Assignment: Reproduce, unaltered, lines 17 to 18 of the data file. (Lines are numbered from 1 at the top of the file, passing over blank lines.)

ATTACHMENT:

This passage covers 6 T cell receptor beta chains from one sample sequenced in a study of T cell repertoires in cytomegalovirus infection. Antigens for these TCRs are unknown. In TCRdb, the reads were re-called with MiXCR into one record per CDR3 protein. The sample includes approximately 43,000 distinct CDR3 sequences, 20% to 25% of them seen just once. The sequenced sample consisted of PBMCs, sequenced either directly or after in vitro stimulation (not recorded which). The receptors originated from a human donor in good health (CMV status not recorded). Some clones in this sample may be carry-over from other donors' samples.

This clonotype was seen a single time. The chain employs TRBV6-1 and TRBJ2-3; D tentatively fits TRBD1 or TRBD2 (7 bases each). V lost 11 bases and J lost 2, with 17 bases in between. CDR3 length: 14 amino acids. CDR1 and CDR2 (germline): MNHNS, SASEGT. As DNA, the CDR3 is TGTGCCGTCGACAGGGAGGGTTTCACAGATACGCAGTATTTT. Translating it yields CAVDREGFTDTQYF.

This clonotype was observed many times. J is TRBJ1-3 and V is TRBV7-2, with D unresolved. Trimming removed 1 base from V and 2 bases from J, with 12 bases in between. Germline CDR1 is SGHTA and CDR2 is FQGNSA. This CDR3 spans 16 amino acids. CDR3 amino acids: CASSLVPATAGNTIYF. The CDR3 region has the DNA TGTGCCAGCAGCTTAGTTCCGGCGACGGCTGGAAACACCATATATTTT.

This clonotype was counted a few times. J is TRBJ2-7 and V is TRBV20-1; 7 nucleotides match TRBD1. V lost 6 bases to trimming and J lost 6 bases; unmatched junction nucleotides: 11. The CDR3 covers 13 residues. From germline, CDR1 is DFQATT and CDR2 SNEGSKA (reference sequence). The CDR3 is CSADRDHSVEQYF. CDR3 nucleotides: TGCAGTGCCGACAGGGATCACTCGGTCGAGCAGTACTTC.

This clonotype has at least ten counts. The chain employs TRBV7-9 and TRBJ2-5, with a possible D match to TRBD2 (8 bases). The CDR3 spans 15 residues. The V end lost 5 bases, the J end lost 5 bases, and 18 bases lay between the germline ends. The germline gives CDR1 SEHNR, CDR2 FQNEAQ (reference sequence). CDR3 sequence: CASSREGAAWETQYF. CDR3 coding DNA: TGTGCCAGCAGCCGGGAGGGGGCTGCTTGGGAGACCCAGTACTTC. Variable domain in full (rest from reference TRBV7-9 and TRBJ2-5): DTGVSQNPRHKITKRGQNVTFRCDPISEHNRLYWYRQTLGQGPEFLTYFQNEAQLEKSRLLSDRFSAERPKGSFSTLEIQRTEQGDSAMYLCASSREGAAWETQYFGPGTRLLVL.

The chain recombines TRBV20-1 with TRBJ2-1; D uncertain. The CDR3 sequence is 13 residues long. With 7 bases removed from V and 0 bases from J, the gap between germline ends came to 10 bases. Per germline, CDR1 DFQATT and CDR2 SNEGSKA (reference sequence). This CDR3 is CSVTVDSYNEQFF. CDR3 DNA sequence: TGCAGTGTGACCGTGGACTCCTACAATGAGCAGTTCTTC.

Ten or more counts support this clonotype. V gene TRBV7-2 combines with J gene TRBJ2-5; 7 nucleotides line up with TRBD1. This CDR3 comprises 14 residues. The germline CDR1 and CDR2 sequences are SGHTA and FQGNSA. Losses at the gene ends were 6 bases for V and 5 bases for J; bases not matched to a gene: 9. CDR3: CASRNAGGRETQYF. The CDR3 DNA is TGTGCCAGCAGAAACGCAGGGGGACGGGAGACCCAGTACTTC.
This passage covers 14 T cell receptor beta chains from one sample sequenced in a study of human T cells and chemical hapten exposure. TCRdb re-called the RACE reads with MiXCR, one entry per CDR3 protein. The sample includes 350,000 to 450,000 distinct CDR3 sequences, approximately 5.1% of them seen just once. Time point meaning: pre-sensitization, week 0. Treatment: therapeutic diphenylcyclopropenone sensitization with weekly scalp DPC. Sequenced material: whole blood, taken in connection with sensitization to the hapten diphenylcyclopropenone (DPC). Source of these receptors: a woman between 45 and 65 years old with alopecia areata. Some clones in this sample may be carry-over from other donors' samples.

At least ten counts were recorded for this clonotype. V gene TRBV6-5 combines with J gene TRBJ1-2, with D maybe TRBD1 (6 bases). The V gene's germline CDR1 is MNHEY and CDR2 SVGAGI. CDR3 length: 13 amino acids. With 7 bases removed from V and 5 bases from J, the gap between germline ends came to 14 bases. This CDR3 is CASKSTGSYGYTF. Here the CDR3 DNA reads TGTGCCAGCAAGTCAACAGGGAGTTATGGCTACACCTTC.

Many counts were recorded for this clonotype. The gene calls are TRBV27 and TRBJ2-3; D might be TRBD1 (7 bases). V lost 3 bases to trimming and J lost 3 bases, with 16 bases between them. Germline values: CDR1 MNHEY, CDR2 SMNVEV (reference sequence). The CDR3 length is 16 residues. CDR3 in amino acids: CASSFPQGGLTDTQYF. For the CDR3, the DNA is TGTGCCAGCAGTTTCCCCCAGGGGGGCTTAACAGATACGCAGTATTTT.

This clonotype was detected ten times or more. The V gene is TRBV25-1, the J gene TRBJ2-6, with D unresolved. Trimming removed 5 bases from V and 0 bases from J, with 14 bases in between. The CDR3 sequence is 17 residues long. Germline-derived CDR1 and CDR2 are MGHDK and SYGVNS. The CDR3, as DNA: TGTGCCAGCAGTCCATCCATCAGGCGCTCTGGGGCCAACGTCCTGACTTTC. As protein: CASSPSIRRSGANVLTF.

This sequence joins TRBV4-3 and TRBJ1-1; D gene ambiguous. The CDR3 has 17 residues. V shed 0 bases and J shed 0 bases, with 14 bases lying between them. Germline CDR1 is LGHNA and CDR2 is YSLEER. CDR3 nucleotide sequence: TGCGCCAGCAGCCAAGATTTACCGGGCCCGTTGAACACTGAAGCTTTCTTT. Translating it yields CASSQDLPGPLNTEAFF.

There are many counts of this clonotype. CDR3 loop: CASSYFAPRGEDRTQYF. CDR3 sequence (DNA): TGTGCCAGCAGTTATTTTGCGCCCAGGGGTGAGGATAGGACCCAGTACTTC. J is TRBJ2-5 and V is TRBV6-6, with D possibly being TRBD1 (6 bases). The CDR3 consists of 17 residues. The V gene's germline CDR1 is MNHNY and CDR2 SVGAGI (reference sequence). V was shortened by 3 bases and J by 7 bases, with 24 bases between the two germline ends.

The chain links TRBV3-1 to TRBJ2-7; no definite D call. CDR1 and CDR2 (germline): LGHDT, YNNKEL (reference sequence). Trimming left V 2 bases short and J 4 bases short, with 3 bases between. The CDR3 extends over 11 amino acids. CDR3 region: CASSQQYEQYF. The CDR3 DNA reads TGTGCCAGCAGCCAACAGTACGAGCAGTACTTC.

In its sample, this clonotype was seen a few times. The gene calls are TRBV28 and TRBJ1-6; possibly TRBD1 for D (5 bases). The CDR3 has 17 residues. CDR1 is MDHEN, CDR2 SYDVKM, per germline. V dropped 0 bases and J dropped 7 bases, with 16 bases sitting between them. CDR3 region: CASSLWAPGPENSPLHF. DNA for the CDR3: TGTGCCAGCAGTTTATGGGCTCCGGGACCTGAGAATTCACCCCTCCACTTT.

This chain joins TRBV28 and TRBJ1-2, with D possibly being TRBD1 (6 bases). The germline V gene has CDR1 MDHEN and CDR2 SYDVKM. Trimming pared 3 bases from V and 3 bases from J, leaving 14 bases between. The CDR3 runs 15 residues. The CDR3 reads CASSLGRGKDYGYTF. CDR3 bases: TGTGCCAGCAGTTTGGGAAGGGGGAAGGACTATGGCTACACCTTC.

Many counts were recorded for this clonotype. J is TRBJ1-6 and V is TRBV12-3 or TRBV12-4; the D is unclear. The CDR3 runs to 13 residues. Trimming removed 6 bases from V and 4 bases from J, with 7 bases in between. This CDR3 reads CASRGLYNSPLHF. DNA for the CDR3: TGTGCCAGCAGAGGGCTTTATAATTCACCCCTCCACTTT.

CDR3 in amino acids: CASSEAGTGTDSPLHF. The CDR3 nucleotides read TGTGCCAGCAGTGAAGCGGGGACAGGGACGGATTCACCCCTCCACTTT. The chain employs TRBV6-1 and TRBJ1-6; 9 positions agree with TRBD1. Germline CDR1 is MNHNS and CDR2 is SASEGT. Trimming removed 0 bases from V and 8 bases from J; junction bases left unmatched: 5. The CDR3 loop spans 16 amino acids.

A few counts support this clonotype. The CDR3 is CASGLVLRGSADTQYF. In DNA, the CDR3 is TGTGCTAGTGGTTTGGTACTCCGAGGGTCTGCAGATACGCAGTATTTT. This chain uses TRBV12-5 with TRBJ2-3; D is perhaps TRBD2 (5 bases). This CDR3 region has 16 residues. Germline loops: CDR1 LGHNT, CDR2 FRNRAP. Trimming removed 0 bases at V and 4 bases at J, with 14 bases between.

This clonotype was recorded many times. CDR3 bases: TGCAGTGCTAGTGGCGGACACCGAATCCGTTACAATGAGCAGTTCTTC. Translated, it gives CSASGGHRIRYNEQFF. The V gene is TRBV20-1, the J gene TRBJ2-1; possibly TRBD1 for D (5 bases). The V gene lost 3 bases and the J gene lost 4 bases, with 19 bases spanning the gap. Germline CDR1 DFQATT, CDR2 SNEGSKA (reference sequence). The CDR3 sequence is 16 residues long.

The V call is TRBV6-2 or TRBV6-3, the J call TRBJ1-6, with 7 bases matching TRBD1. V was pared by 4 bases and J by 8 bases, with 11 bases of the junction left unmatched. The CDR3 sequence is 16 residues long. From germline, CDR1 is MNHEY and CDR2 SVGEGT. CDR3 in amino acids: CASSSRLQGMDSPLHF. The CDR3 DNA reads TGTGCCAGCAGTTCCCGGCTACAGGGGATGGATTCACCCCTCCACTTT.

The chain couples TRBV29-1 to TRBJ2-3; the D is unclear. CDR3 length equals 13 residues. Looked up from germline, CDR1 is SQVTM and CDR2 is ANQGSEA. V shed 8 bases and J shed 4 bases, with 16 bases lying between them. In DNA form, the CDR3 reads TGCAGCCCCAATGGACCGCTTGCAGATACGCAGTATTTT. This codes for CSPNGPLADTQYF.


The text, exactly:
Many counts were recorded for this clonotype. J is TRBJ1-6 and V is TRBV12-3 or TRBV12-4; the D is unclear. The CDR3 runs to 13 residues. Trimming removed 6 bases from V and 4 bases from J, with 7 bases in between. This CDR3 reads CASRGLYNSPLHF. DNA for the CDR3: TGTGCCAGCAGAGGGCTTTATAATTCACCCCTCCACTTT.

CDR3 in amino acids: CASSEAGTGTDSPLHF. The CDR3 nucleotides read TGTGCCAGCAGTGAAGCGGGGACAGGGACGGATTCACCCCTCCACTTT. The chain employs TRBV6-1 and TRBJ1-6; 9 positions agree with TRBD1. Germline CDR1 is MNHNS and CDR2 is SASEGT. Trimming removed 0 bases from V and 8 bases from J; junction bases left unmatched: 5. The CDR3 loop spans 16 amino acids.